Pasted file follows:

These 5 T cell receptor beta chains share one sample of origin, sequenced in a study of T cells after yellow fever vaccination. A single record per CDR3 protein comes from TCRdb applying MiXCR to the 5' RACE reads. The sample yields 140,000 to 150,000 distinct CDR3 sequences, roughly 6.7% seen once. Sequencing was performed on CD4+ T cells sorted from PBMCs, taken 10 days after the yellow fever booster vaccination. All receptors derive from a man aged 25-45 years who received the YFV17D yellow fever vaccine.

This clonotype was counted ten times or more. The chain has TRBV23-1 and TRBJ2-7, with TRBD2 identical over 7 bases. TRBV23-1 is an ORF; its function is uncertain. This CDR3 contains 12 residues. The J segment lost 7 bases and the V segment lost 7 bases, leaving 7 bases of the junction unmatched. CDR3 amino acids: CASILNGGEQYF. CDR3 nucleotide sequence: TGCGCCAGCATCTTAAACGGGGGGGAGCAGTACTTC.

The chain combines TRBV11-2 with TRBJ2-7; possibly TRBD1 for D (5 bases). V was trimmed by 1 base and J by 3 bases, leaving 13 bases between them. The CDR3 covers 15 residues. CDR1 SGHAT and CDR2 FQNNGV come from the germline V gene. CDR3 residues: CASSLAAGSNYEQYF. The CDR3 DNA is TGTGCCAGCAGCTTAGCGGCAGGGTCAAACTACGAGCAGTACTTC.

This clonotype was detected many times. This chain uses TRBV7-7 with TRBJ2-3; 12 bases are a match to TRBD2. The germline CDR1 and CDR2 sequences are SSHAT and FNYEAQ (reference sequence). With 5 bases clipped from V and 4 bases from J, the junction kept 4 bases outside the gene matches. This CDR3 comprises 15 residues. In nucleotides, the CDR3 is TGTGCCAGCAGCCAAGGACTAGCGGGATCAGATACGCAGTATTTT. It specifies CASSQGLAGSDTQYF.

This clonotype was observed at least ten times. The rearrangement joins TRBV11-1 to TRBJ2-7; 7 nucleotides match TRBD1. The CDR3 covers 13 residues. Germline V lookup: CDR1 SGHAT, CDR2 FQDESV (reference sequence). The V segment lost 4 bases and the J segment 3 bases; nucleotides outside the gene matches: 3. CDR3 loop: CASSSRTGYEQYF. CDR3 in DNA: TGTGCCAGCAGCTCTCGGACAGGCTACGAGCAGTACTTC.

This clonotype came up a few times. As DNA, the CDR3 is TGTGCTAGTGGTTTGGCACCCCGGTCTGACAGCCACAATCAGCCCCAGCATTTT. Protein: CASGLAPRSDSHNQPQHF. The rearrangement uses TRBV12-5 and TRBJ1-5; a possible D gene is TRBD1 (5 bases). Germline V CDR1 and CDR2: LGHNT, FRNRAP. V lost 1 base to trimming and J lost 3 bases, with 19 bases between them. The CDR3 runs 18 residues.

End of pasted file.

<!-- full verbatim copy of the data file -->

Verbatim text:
These 5 T cell receptor beta chains share one sample of origin, sequenced in a study of T cells after yellow fever vaccination. A single record per CDR3 protein comes from TCRdb applying MiXCR to the 5' RACE reads. The sample yields 140,000 to 150,000 distinct CDR3 sequences, roughly 6.7% seen once. Sequencing was performed on CD4+ T cells sorted from PBMCs, taken 10 days after the yellow fever booster vaccination. All receptors derive from a man aged 25-45 years who received the YFV17D yellow fever vaccine.

This clonotype was counted ten times or more. The chain has TRBV23-1 and TRBJ2-7, with TRBD2 identical over 7 bases. TRBV23-1 is an ORF; its function is uncertain. This CDR3 contains 12 residues. The J segment lost 7 bases and the V segment lost 7 bases, leaving 7 bases of the junction unmatched. CDR3 amino acids: CASILNGGEQYF. CDR3 nucleotide sequence: TGCGCCAGCATCTTAAACGGGGGGGAGCAGTACTTC.

The chain combines TRBV11-2 with TRBJ2-7; possibly TRBD1 for D (5 bases). V was trimmed by 1 base and J by 3 bases, leaving 13 bases between them. The CDR3 covers 15 residues. CDR1 SGHAT and CDR2 FQNNGV come from the germline V gene. CDR3 residues: CASSLAAGSNYEQYF. The CDR3 DNA is TGTGCCAGCAGCTTAGCGGCAGGGTCAAACTACGAGCAGTACTTC.

This clonotype was detected many times. This chain uses TRBV7-7 with TRBJ2-3; 12 bases are a match to TRBD2. The germline CDR1 and CDR2 sequences are SSHAT and FNYEAQ (reference sequence). With 5 bases clipped from V and 4 bases from J, the junction kept 4 bases outside the gene matches. This CDR3 comprises 15 residues. In nucleotides, the CDR3 is TGTGCCAGCAGCCAAGGACTAGCGGGATCAGATACGCAGTATTTT. It specifies CASSQGLAGSDTQYF.

This clonotype was observed at least ten times. The rearrangement joins TRBV11-1 to TRBJ2-7; 7 nucleotides match TRBD1. The CDR3 covers 13 residues. Germline V lookup: CDR1 SGHAT, CDR2 FQDESV (reference sequence). The V segment lost 4 bases and the J segment 3 bases; nucleotides outside the gene matches: 3. CDR3 loop: CASSSRTGYEQYF. CDR3 in DNA: TGTGCCAGCAGCTCTCGGACAGGCTACGAGCAGTACTTC.

This clonotype came up a few times. As DNA, the CDR3 is TGTGCTAGTGGTTTGGCACCCCGGTCTGACAGCCACAATCAGCCCCAGCATTTT. Protein: CASGLAPRSDSHNQPQHF. The rearrangement uses TRBV12-5 and TRBJ1-5; a possible D gene is TRBD1 (5 bases). Germline V CDR1 and CDR2: LGHNT, FRNRAP. V lost 1 base to trimming and J lost 3 bases, with 19 bases between them. The CDR3 runs 18 residues.